May 27, 2015 4:40 PM by Irwin Rothenberg

As a laboratory procedure readily performed in physician office settings, the simplicity of urine drug screening belies its importance and impact as the test results can be used to monitor patients' medication compliance, detect drug abuse, provide evidence in legal/forensic cases and improve workplace safety.

Urine is the preferred specimen for drug testing primarily because it is non-invasive. Urine specimens may contain detectable levels of a drug over an extended period and at much higher concentrations than in blood. Urine may also contain higher levels of drug metabolites than blood, providing further evidence of drug use.

Immunoassay procedures, such as ELIZA or RIA, are performed first as a screening method. If the immunoassay is negative, no further action is required, and the results are reported as negative. If the sample is positive, the more specific GC-MS is used as a confirmatory test to identify individual drug substances or metabolites and quantify the amount of the substance. Confirmatory tests, such as GC-MS, should be utilized prior to reporting positive drug test results.

Below is a summary of the many reasons that urine drug screens may be ordered:

-              Pre-employment
-              Suspicion of drug abuse (e.g., unexplained negligence/impairment/behavior)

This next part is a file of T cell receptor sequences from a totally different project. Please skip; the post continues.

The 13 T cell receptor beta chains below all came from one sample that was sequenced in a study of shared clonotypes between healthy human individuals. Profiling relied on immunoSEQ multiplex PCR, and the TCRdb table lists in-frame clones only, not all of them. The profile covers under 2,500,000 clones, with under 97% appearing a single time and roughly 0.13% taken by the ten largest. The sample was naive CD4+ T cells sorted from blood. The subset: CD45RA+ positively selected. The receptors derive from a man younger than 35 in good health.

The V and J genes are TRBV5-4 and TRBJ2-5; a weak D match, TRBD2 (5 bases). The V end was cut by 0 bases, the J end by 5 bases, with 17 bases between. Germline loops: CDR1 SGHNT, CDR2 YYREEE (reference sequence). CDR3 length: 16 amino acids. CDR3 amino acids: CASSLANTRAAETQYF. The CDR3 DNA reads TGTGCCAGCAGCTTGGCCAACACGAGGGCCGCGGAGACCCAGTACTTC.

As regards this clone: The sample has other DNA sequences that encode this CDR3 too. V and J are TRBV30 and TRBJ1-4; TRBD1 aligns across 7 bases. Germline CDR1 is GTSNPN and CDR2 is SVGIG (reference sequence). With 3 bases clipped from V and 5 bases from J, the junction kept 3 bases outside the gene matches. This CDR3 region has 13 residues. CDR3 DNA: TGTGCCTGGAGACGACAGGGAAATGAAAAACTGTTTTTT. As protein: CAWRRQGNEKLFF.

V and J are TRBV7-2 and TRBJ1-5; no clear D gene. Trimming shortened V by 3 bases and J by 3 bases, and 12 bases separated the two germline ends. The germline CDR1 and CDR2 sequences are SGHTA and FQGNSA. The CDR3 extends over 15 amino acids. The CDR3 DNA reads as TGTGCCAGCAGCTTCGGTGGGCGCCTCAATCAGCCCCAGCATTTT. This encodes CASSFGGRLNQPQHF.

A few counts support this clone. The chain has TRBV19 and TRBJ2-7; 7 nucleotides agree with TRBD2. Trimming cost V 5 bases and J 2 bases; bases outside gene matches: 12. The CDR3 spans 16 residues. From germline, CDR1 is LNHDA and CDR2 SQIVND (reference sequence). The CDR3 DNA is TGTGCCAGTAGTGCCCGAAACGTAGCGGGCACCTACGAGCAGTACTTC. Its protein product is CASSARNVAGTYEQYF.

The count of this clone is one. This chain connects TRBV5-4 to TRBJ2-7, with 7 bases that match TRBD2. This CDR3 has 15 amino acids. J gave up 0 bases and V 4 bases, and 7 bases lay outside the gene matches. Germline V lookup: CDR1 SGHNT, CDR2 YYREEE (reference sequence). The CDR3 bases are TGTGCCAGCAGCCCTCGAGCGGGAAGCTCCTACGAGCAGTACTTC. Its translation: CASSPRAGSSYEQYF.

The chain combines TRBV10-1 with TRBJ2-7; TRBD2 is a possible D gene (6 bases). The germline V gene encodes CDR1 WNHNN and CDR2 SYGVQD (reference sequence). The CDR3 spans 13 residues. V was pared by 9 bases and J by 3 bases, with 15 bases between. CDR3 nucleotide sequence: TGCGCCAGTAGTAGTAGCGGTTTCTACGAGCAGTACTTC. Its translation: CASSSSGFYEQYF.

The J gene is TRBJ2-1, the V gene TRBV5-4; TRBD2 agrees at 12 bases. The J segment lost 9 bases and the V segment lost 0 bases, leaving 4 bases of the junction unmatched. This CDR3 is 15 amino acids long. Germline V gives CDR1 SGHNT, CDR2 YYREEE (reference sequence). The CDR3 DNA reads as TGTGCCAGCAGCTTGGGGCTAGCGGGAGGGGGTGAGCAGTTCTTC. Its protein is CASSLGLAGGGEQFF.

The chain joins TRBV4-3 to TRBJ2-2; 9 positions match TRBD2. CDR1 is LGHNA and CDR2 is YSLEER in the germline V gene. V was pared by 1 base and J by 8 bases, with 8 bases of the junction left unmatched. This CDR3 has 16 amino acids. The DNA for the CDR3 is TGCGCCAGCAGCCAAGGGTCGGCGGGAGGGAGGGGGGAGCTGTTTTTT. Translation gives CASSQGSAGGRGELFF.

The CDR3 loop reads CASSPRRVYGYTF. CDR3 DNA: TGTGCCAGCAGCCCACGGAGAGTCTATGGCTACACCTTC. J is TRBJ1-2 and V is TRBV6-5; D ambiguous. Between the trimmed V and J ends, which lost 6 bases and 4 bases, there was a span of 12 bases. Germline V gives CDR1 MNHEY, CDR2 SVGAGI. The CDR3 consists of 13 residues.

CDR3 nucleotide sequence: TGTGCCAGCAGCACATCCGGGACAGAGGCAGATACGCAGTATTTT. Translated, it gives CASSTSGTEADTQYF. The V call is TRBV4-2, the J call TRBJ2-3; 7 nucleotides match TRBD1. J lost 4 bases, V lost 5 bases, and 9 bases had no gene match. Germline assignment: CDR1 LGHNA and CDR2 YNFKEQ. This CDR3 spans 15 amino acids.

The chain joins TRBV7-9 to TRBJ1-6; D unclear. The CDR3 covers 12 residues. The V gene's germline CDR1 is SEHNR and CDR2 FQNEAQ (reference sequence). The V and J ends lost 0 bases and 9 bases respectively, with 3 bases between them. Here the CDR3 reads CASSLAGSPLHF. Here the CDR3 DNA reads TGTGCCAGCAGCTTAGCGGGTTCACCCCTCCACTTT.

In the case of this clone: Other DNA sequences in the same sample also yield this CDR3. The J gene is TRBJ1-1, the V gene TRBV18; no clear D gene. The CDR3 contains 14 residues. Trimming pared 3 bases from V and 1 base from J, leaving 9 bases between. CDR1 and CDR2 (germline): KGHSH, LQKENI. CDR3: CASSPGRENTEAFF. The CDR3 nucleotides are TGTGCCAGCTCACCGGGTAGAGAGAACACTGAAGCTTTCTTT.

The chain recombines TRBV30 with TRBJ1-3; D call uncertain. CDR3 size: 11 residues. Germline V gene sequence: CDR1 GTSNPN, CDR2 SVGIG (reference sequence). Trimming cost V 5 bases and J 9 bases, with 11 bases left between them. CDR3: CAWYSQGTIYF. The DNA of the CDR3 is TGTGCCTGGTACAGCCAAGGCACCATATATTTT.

-              Random testing outlined in employment contract
-              Military service
-              Sports participation
-              Legal/criminal (e.g., post-accident, parole, date-rape)
-              Drug-therapy compliance monitoring
-              Drug abuse rehabilitation monitoring
-              Postmortem investigation

Because of the personal, occupational and legal implications that accompany drug testing, family physicians who perform urine drug screenings must be confident in their ability to interpret screening results and respond appropriately to that interpretation. Ordering and interpreting urine drug screenings requires an understanding of the test procedure, the detection times for specific drugs and the common reasons for false-positive and false-negative test results. False negatives are uncommon but can occur as a result of low drug concentrations in the urine, tampering and in other situations. Possible reasons for false-negative results include:

-              Dilute urine (excess fluid intake, diuretic use, pediatric sample)
-              Infrequent drug use
-              Prolonged time since last use